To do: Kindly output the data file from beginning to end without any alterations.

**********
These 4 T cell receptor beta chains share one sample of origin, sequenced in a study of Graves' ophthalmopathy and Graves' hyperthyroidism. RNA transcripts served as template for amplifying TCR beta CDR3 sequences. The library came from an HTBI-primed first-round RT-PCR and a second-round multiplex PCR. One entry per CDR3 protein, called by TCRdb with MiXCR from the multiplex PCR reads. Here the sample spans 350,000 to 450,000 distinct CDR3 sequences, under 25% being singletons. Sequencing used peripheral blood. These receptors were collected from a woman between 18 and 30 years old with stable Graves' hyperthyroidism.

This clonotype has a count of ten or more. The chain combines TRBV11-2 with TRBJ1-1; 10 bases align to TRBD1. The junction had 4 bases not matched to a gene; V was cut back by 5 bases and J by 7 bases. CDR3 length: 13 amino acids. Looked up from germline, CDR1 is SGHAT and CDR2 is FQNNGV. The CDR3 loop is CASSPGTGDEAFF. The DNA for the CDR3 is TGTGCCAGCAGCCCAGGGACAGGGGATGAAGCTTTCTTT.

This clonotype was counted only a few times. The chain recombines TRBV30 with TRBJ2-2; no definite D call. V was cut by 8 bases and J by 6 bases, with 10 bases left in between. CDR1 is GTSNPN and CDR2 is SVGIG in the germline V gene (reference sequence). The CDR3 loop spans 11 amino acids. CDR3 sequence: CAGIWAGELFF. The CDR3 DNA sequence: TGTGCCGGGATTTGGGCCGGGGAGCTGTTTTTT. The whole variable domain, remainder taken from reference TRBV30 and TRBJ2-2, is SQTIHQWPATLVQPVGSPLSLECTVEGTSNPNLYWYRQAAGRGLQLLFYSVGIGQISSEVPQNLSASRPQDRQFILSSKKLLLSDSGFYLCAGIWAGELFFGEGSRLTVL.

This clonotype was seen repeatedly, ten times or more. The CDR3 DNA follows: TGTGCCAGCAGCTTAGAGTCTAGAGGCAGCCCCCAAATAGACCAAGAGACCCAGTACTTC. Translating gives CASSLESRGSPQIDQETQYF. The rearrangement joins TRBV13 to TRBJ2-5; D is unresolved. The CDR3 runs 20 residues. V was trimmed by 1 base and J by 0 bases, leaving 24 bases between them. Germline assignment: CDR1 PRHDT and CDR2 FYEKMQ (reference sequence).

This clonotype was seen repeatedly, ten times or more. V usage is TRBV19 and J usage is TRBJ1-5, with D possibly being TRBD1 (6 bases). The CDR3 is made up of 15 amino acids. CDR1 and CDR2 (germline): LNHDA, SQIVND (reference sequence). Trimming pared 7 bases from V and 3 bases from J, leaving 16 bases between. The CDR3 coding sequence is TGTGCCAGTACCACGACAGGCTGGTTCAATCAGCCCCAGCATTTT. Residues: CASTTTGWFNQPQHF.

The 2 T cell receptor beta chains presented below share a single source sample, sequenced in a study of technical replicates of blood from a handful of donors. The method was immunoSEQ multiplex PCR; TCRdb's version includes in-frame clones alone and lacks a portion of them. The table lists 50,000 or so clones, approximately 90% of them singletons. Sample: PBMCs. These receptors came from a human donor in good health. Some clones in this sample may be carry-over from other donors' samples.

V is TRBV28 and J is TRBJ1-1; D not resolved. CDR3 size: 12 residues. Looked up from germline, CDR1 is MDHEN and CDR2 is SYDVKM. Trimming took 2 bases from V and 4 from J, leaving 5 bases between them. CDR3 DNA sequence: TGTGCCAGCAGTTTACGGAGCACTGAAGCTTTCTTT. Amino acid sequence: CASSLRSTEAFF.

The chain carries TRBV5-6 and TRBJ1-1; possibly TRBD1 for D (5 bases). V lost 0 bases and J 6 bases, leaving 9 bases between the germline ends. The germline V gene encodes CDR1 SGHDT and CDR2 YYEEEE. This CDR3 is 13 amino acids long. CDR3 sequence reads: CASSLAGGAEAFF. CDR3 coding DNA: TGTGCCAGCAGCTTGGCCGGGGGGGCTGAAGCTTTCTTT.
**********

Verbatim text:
These 4 T cell receptor beta chains share one sample of origin, sequenced in a study of Graves' ophthalmopathy and Graves' hyperthyroidism. RNA transcripts served as template for amplifying TCR beta CDR3 sequences. The library came from an HTBI-primed first-round RT-PCR and a second-round multiplex PCR. One entry per CDR3 protein, called by TCRdb with MiXCR from the multiplex PCR reads. Here the sample spans 350,000 to 450,000 distinct CDR3 sequences, under 25% being singletons. Sequencing used peripheral blood. These receptors were collected from a woman between 18 and 30 years old with stable Graves' hyperthyroidism.

This clonotype has a count of ten or more. The chain combines TRBV11-2 with TRBJ1-1; 10 bases align to TRBD1. The junction had 4 bases not matched to a gene; V was cut back by 5 bases and J by 7 bases. CDR3 length: 13 amino acids. Looked up from germline, CDR1 is SGHAT and CDR2 is FQNNGV. The CDR3 loop is CASSPGTGDEAFF. The DNA for the CDR3 is TGTGCCAGCAGCCCAGGGACAGGGGATGAAGCTTTCTTT.

This clonotype was counted only a few times. The chain recombines TRBV30 with TRBJ2-2; no definite D call. V was cut by 8 bases and J by 6 bases, with 10 bases left in between. CDR1 is GTSNPN and CDR2 is SVGIG in the germline V gene (reference sequence). The CDR3 loop spans 11 amino acids. CDR3 sequence: CAGIWAGELFF. The CDR3 DNA sequence: TGTGCCGGGATTTGGGCCGGGGAGCTGTTTTTT. The whole variable domain, remainder taken from reference TRBV30 and TRBJ2-2, is SQTIHQWPATLVQPVGSPLSLECTVEGTSNPNLYWYRQAAGRGLQLLFYSVGIGQISSEVPQNLSASRPQDRQFILSSKKLLLSDSGFYLCAGIWAGELFFGEGSRLTVL.

This clonotype was seen repeatedly, ten times or more. The CDR3 DNA follows: TGTGCCAGCAGCTTAGAGTCTAGAGGCAGCCCCCAAATAGACCAAGAGACCCAGTACTTC. Translating gives CASSLESRGSPQIDQETQYF. The rearrangement joins TRBV13 to TRBJ2-5; D is unresolved. The CDR3 runs 20 residues. V was trimmed by 1 base and J by 0 bases, leaving 24 bases between them. Germline assignment: CDR1 PRHDT and CDR2 FYEKMQ (reference sequence).

This clonotype was seen repeatedly, ten times or more. V usage is TRBV19 and J usage is TRBJ1-5, with D possibly being TRBD1 (6 bases). The CDR3 is made up of 15 amino acids. CDR1 and CDR2 (germline): LNHDA, SQIVND (reference sequence). Trimming pared 7 bases from V and 3 bases from J, leaving 16 bases between. The CDR3 coding sequence is TGTGCCAGTACCACGACAGGCTGGTTCAATCAGCCCCAGCATTTT. Residues: CASTTTGWFNQPQHF.

The 2 T cell receptor beta chains presented below share a single source sample, sequenced in a study of technical replicates of blood from a handful of donors. The method was immunoSEQ multiplex PCR; TCRdb's version includes in-frame clones alone and lacks a portion of them. The table lists 50,000 or so clones, approximately 90% of them singletons. Sample: PBMCs. These receptors came from a human donor in good health. Some clones in this sample may be carry-over from other donors' samples.

V is TRBV28 and J is TRBJ1-1; D not resolved. CDR3 size: 12 residues. Looked up from germline, CDR1 is MDHEN and CDR2 is SYDVKM. Trimming took 2 bases from V and 4 from J, leaving 5 bases between them. CDR3 DNA sequence: TGTGCCAGCAGTTTACGGAGCACTGAAGCTTTCTTT. Amino acid sequence: CASSLRSTEAFF.

The chain carries TRBV5-6 and TRBJ1-1; possibly TRBD1 for D (5 bases). V lost 0 bases and J 6 bases, leaving 9 bases between the germline ends. The germline V gene encodes CDR1 SGHDT and CDR2 YYEEEE. This CDR3 is 13 amino acids long. CDR3 sequence reads: CASSLAGGAEAFF. CDR3 coding DNA: TGTGCCAGCAGCTTGGCCGGGGGGGCTGAAGCTTTCTTT.